Brooklyn Boro

January 14: ON THIS DAY in 1953, H.S.T sees prosperous 1953

January 14, 2021 Brooklyn Eagle History

ON THIS DAY IN 1928, the Brooklyn Daily Eagle reported, “Ruth Brown Snyder’s body has been buried. So has the body of Henry Judd Gray. So about all that can be told about the tragedy has been told now. The $30,000 insurance on the life of Henry Judd Gray was paid last night. The check came from the insurance company in Cincinnati by air mail. Part of the money goes to Gray’s mother and part to his wife. But Mrs. Snyder is said to have left but $19 in cash, together with some trinkets and a small equity in a Queens Village home. All those things will go ultimately to Lorraine, the daughter, who suffered most in all the drama … The only unexplained event is the gruesome picture taken of the execution by a tabloid. Before 20 reporters went into the death chamber as witnesses, they assured the warden on his specific request that no cameras would be taken in. But there was one witness who represented a newspaper who is not a reporter for it. The picture was taken. ‘I trusted reporters last night and I found that one man was unworthy of trust,’ said Warden Lawes. ‘In the future there will be only one man in the death chamber and he will be a man I know. No reporter from that paper will be allowed to represent the paper which printed that picture at an execution in the future.’”

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ON THIS DAY IN 1953, the Eagle reported, “WASHINGTON (U.P.) — President Truman today predicted continued prosperity for most of 1953, but warned that falling farm prices are a bad omen. In his annual economic report to Congress, Mr. Truman and his three-man Council of Economic Advisers forecast ‘reasonably stable’ prices, full employment and increases in personal income, wages and business earnings this year. The President said that if the proper policies are followed, the nation’s output could hit $500,000,000,000 a year in the next 10 years. But the council said a deflationary trend might set in late in 1953 if business adopts a ‘gloomy outlook’ on the future or the new Republican administration makes ‘sharp’ changes in the present government policies.”

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ON THIS DAY IN 1954, the Eagle published a letter to the editor, which said, “As a Brooklynite who has not been reluctant to discuss his areas of disagreement with [Sen. Joseph] McCarthy, permit me to express my distaste for the anti-McCarthy spectacle at the St. Nicholas Arena. This pro-Communist version of justice demonstrated the totalitarian illness that George Orwell called ‘double-think.’ In this illness, the right lobe of the brain is never fully aware of what the left lobe is doing. [Howard] Fast and company plump for ‘due process’ while performing for a Soviet-style trial where guilt is predetermined. They charge ‘guilt by association’ and proceed to demonstrate this device. For Communists do not believe in civil liberties and are blatantly against equality before the law. In the Communist lexicon, a good law is one that slugs their enemies and a bad law is one that slugs them. Witness the Smith Act. When used against Trotskyites, the Reds applauded. Used against them, it suddenly became undemocratic.”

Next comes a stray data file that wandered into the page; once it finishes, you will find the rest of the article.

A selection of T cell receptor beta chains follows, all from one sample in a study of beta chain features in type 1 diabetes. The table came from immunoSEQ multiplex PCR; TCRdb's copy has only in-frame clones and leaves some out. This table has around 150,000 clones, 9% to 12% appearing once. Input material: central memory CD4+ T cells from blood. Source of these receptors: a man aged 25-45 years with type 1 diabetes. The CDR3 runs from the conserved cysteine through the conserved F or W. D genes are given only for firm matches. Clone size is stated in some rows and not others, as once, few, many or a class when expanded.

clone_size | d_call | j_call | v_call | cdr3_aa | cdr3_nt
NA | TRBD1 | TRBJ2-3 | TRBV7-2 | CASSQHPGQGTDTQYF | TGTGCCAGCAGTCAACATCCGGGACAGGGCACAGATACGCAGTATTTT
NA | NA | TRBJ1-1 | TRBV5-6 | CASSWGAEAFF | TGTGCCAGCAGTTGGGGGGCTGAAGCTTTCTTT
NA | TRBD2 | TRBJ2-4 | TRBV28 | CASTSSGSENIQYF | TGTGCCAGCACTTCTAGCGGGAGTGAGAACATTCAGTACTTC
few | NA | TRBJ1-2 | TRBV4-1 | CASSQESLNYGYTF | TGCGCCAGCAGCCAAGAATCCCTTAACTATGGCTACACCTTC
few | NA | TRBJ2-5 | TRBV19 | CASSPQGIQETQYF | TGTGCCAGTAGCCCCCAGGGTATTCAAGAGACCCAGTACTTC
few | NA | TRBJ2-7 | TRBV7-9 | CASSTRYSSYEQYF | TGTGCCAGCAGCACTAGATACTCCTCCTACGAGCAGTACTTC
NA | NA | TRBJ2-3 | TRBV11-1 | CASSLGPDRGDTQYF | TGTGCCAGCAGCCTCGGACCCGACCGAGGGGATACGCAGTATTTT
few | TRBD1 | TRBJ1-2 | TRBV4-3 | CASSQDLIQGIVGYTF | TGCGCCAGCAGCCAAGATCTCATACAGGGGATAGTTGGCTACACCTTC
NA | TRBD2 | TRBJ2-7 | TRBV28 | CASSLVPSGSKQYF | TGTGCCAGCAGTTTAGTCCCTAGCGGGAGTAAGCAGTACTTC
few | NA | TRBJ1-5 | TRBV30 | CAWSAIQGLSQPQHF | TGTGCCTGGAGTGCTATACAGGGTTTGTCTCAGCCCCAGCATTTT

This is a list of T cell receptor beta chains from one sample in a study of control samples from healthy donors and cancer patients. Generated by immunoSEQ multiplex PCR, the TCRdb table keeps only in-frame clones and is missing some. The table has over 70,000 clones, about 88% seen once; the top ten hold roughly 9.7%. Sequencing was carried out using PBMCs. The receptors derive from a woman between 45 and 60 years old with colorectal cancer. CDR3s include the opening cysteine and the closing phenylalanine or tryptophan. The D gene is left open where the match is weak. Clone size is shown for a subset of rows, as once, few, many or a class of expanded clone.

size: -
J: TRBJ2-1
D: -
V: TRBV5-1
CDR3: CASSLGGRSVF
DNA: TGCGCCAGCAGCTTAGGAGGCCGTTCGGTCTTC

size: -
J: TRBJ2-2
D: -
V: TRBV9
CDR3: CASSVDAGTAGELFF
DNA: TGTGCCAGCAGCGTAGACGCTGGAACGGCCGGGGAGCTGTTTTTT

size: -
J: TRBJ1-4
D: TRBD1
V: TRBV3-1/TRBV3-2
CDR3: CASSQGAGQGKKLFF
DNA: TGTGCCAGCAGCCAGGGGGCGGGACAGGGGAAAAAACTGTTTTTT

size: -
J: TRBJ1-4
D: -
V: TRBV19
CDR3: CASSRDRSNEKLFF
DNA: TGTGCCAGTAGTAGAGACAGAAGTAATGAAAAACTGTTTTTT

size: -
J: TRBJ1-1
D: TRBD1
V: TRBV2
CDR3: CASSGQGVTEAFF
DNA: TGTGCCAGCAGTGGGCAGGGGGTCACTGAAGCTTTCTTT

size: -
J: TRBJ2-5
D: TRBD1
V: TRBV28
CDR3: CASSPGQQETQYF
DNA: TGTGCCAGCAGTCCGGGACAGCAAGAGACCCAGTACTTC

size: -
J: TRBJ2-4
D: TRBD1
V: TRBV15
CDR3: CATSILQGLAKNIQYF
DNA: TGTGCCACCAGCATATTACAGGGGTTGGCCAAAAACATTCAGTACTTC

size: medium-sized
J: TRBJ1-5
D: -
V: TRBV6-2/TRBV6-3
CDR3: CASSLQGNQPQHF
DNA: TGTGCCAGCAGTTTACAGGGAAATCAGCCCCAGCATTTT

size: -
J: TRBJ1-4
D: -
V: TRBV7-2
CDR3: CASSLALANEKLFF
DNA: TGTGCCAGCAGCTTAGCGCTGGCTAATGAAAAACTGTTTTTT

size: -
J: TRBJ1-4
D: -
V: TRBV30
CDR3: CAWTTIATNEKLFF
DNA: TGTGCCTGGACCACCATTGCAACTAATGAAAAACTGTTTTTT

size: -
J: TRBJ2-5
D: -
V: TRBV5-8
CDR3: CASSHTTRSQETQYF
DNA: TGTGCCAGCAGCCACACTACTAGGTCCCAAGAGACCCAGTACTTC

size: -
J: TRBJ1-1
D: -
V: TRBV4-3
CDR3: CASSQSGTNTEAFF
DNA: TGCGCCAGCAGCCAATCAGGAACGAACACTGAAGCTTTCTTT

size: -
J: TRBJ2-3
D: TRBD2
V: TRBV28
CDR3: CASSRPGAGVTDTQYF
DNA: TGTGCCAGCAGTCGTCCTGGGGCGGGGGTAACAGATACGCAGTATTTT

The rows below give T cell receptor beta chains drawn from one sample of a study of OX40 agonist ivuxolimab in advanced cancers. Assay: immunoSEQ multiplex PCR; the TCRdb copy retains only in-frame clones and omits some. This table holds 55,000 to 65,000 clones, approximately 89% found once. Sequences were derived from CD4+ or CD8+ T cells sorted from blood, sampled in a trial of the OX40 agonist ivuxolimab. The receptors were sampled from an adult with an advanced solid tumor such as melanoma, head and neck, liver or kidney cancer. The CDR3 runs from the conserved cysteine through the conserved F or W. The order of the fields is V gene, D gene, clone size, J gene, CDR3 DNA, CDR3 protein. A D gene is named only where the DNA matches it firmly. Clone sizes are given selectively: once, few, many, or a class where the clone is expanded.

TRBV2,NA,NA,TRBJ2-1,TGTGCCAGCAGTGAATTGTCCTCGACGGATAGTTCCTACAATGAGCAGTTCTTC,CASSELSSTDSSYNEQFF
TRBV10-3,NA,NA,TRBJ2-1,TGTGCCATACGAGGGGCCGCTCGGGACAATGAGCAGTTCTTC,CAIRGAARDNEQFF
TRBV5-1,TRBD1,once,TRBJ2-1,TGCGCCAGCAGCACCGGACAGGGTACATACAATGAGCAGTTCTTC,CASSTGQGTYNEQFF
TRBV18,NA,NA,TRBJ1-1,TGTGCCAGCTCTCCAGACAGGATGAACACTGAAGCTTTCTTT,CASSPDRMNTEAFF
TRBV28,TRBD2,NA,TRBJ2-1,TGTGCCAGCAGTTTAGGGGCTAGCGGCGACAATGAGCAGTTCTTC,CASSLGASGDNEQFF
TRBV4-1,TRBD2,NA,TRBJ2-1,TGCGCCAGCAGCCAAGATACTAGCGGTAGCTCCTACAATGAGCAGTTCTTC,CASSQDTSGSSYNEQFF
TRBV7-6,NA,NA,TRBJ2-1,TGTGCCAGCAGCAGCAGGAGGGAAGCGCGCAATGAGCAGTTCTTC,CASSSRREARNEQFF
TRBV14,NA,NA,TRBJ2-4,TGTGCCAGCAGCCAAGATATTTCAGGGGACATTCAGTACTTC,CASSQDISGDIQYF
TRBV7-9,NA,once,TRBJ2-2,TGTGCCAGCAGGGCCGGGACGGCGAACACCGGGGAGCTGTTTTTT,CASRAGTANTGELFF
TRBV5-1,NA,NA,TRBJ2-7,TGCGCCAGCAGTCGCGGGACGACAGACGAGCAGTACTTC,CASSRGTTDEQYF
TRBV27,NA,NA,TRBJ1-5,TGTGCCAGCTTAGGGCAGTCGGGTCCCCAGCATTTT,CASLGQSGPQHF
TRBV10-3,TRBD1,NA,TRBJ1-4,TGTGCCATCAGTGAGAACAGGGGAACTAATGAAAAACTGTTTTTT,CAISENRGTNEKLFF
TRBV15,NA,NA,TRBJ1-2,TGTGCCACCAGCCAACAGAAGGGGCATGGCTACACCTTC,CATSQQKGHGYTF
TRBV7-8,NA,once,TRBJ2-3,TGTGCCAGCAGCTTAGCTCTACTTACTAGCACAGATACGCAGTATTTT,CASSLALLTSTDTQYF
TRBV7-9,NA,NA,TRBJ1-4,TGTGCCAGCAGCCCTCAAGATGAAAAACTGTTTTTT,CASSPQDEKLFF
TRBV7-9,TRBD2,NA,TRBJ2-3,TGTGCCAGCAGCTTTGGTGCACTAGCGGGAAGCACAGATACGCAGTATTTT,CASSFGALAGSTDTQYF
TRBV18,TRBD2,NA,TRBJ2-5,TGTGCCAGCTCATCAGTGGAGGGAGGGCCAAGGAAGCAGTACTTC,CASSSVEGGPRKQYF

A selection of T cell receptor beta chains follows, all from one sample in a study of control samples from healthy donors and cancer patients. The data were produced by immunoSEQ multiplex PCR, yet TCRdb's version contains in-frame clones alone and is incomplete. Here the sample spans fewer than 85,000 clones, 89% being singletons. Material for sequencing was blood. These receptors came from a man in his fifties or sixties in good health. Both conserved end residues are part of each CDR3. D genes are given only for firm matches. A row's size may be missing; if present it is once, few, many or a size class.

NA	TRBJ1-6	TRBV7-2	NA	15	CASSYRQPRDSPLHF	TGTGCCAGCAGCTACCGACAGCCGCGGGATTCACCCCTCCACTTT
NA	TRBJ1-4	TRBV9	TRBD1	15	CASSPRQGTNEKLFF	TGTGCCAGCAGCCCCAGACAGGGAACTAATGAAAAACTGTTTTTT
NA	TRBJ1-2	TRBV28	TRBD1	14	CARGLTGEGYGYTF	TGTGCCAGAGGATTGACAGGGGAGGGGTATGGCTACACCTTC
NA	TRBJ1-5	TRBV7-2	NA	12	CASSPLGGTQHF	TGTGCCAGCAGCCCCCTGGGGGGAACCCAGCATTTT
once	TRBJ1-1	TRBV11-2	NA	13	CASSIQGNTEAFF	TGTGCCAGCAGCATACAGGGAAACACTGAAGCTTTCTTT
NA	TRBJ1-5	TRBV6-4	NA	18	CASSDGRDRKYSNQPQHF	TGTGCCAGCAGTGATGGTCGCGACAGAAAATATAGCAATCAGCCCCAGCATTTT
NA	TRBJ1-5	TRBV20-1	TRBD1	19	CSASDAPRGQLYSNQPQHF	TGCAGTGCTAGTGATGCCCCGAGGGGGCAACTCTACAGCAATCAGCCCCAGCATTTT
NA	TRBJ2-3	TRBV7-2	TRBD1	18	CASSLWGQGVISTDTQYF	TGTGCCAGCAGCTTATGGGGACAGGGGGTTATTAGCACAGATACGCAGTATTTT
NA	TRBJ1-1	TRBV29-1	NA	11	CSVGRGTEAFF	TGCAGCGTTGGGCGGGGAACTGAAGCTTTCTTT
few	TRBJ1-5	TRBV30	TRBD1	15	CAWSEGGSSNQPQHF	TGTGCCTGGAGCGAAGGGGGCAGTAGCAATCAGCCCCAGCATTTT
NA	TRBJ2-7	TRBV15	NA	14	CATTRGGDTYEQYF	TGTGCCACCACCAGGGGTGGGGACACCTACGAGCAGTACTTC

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ON THIS DAY IN 1963, the Eagle reported, “WASHINGTON (UPI) — President Kennedy is expected to tell Congress in his State of the Union message today that spending for defense and the U.S. man-on-the-moon project will increase this year. Advance word was that the President, delivering his address before a joint session of the House and Senate, would attach great significance to this country’s effort to put an astronaut on the moon by 1970 at least. The President was said to be keenly aware of the wave of excitement that flashed around the world when Russia demonstrated its space prowess by orbiting its first Sputnik in 1957. He doesn’t want the United States to come in second again.”


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